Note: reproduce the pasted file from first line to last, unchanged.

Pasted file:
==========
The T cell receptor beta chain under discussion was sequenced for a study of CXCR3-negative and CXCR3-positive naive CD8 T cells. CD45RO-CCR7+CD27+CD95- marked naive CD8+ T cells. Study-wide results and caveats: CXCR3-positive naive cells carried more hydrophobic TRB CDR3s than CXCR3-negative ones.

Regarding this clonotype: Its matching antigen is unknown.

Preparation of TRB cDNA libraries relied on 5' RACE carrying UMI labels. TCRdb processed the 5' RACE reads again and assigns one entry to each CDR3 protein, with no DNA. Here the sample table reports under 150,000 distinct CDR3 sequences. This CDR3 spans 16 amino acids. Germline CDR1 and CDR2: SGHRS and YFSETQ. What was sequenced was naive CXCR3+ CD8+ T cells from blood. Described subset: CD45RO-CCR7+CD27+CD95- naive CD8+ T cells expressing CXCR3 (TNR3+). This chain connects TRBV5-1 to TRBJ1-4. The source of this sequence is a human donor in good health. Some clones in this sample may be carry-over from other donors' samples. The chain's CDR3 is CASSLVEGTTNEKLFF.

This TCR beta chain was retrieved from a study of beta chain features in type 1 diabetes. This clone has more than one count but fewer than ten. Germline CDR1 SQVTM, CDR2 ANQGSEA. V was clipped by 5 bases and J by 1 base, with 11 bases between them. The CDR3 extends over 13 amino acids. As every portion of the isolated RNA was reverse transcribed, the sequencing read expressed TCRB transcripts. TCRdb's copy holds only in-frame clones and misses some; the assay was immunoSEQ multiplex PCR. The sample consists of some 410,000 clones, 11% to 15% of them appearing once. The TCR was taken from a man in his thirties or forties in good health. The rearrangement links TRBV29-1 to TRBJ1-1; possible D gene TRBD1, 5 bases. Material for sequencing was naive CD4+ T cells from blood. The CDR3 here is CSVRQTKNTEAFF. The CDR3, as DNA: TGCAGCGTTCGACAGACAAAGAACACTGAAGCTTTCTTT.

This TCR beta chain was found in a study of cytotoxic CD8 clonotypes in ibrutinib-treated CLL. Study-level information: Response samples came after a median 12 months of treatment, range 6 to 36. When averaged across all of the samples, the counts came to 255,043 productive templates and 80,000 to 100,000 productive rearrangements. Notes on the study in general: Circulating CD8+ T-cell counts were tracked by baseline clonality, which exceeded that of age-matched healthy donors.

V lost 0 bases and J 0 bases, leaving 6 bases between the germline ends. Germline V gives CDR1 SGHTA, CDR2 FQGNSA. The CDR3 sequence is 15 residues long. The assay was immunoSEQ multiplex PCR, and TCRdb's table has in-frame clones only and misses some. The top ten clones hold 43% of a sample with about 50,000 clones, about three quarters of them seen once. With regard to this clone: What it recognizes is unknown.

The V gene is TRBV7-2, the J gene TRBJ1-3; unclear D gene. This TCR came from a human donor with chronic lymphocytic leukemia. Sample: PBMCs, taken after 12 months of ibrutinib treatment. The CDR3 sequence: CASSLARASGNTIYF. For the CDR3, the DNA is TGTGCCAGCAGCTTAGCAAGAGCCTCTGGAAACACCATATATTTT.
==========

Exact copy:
The T cell receptor beta chain under discussion was sequenced for a study of CXCR3-negative and CXCR3-positive naive CD8 T cells. CD45RO-CCR7+CD27+CD95- marked naive CD8+ T cells. Study-wide results and caveats: CXCR3-positive naive cells carried more hydrophobic TRB CDR3s than CXCR3-negative ones.

Regarding this clonotype: Its matching antigen is unknown.

Preparation of TRB cDNA libraries relied on 5' RACE carrying UMI labels. TCRdb processed the 5' RACE reads again and assigns one entry to each CDR3 protein, with no DNA. Here the sample table reports under 150,000 distinct CDR3 sequences. This CDR3 spans 16 amino acids. Germline CDR1 and CDR2: SGHRS and YFSETQ. What was sequenced was naive CXCR3+ CD8+ T cells from blood. Described subset: CD45RO-CCR7+CD27+CD95- naive CD8+ T cells expressing CXCR3 (TNR3+). This chain connects TRBV5-1 to TRBJ1-4. The source of this sequence is a human donor in good health. Some clones in this sample may be carry-over from other donors' samples. The chain's CDR3 is CASSLVEGTTNEKLFF.

This TCR beta chain was retrieved from a study of beta chain features in type 1 diabetes. This clone has more than one count but fewer than ten. Germline CDR1 SQVTM, CDR2 ANQGSEA. V was clipped by 5 bases and J by 1 base, with 11 bases between them. The CDR3 extends over 13 amino acids. As every portion of the isolated RNA was reverse transcribed, the sequencing read expressed TCRB transcripts. TCRdb's copy holds only in-frame clones and misses some; the assay was immunoSEQ multiplex PCR. The sample consists of some 410,000 clones, 11% to 15% of them appearing once. The TCR was taken from a man in his thirties or forties in good health. The rearrangement links TRBV29-1 to TRBJ1-1; possible D gene TRBD1, 5 bases. Material for sequencing was naive CD4+ T cells from blood. The CDR3 here is CSVRQTKNTEAFF. The CDR3, as DNA: TGCAGCGTTCGACAGACAAAGAACACTGAAGCTTTCTTT.

This TCR beta chain was found in a study of cytotoxic CD8 clonotypes in ibrutinib-treated CLL. Study-level information: Response samples came after a median 12 months of treatment, range 6 to 36. When averaged across all of the samples, the counts came to 255,043 productive templates and 80,000 to 100,000 productive rearrangements. Notes on the study in general: Circulating CD8+ T-cell counts were tracked by baseline clonality, which exceeded that of age-matched healthy donors.

V lost 0 bases and J 0 bases, leaving 6 bases between the germline ends. Germline V gives CDR1 SGHTA, CDR2 FQGNSA. The CDR3 sequence is 15 residues long. The assay was immunoSEQ multiplex PCR, and TCRdb's table has in-frame clones only and misses some. The top ten clones hold 43% of a sample with about 50,000 clones, about three quarters of them seen once. With regard to this clone: What it recognizes is unknown.

The V gene is TRBV7-2, the J gene TRBJ1-3; unclear D gene. This TCR came from a human donor with chronic lymphocytic leukemia. Sample: PBMCs, taken after 12 months of ibrutinib treatment. The CDR3 sequence: CASSLARASGNTIYF. For the CDR3, the DNA is TGTGCCAGCAGCTTAGCAAGAGCCTCTGGAAACACCATATATTTT.